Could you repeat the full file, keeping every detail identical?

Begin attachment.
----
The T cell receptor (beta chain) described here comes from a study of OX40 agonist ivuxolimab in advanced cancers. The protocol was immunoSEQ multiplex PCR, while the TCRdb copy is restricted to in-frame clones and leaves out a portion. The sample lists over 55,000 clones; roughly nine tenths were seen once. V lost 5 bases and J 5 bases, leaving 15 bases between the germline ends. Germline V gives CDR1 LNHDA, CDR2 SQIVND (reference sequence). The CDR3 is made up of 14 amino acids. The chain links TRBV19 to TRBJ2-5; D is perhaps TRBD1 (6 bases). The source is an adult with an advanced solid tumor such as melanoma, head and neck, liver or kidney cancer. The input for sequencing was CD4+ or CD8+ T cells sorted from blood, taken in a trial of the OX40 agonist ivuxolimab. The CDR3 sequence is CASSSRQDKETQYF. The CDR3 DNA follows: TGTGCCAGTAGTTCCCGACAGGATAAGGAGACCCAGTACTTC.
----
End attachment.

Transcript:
The T cell receptor (beta chain) described here comes from a study of OX40 agonist ivuxolimab in advanced cancers. The protocol was immunoSEQ multiplex PCR, while the TCRdb copy is restricted to in-frame clones and leaves out a portion. The sample lists over 55,000 clones; roughly nine tenths were seen once. V lost 5 bases and J 5 bases, leaving 15 bases between the germline ends. Germline V gives CDR1 LNHDA, CDR2 SQIVND (reference sequence). The CDR3 is made up of 14 amino acids. The chain links TRBV19 to TRBJ2-5; D is perhaps TRBD1 (6 bases). The source is an adult with an advanced solid tumor such as melanoma, head and neck, liver or kidney cancer. The input for sequencing was CD4+ or CD8+ T cells sorted from blood, taken in a trial of the OX40 agonist ivuxolimab. The CDR3 sequence is CASSSRQDKETQYF. The CDR3 DNA follows: TGTGCCAGTAGTTCCCGACAGGATAAGGAGACCCAGTACTTC.